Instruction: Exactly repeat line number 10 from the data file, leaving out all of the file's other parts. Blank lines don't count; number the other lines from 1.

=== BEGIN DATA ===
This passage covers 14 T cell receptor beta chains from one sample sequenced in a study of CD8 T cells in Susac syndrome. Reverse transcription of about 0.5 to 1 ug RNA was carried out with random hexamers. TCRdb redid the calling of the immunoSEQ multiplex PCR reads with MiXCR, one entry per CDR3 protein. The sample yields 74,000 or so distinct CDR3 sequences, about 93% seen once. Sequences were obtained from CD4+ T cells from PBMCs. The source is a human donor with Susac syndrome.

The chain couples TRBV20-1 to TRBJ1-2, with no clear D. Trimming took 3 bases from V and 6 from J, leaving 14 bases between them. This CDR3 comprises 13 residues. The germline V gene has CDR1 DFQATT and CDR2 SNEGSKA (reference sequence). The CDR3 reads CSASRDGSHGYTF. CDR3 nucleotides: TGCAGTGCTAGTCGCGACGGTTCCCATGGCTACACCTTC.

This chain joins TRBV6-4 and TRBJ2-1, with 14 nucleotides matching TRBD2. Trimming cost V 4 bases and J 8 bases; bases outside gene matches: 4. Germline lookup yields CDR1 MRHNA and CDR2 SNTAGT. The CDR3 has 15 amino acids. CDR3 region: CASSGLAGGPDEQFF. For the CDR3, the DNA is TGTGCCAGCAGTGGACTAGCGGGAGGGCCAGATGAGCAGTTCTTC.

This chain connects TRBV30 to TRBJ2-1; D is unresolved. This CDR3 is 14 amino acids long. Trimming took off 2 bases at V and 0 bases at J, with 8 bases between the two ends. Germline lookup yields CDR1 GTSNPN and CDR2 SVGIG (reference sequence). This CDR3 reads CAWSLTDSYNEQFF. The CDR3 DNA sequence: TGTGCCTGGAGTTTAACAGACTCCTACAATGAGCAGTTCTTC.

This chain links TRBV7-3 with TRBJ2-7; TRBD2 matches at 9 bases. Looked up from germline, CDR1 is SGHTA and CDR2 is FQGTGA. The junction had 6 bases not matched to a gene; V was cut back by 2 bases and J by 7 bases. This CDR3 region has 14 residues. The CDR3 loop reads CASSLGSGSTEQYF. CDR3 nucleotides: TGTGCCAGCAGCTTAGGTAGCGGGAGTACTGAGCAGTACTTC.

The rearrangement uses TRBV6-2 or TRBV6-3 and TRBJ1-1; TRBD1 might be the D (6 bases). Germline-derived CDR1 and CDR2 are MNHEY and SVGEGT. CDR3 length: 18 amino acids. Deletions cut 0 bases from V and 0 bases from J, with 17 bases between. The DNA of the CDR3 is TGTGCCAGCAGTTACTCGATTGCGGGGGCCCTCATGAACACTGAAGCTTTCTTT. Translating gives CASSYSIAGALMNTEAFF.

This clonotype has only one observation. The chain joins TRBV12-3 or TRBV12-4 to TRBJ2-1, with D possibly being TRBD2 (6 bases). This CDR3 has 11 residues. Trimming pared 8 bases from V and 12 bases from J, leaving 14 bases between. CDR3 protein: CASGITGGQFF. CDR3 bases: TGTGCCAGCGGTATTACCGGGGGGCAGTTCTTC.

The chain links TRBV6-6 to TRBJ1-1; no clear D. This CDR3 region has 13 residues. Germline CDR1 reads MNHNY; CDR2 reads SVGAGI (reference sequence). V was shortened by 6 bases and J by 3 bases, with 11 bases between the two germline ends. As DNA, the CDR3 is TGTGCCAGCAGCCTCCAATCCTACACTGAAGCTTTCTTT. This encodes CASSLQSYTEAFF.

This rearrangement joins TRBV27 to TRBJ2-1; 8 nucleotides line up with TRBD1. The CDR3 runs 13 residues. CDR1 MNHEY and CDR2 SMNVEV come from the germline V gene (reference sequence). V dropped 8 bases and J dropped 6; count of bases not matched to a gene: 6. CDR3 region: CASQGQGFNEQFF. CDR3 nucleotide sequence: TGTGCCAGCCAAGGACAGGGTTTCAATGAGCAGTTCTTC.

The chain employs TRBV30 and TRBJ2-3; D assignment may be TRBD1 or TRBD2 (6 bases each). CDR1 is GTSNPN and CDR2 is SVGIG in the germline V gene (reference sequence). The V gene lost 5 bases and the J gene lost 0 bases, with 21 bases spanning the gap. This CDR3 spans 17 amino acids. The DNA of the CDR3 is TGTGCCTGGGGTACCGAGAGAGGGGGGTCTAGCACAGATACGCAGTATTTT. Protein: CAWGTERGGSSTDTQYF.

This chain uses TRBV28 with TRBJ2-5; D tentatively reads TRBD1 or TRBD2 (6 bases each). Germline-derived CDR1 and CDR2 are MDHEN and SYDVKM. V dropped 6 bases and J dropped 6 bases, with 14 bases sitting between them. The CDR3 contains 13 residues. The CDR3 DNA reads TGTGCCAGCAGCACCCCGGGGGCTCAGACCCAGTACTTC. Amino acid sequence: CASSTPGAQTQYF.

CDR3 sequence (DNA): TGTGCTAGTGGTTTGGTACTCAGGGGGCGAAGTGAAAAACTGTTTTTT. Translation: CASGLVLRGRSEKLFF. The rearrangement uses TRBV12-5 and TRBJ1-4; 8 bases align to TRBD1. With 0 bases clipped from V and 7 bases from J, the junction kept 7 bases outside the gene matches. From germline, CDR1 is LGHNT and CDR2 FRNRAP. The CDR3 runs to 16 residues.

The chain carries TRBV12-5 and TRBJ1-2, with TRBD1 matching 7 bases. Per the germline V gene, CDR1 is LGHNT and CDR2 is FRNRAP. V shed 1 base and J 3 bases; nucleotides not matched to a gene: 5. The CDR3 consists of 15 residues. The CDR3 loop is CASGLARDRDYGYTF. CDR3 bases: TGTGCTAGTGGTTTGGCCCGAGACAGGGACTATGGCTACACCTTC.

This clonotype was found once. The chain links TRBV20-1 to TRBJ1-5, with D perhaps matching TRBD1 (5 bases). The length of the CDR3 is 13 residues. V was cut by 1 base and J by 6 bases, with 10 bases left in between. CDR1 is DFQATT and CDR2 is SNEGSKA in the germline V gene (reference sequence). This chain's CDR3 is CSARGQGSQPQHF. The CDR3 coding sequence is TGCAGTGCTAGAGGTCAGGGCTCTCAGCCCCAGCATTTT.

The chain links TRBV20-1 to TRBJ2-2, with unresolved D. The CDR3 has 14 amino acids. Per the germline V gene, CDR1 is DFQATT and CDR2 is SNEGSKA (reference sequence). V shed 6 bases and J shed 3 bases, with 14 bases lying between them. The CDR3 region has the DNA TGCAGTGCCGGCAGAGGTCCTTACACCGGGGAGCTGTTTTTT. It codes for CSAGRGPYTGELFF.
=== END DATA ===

The chain employs TRBV30 and TRBJ2-3; D assignment may be TRBD1 or TRBD2 (6 bases each). CDR1 is GTSNPN and CDR2 is SVGIG in the germline V gene (reference sequence). The V gene lost 5 bases and the J gene lost 0 bases, with 21 bases spanning the gap. This CDR3 spans 17 amino acids. The DNA of the CDR3 is TGTGCCTGGGGTACCGAGAGAGGGGGGTCTAGCACAGATACGCAGTATTTT. Protein: CAWGTERGGSSTDTQYF.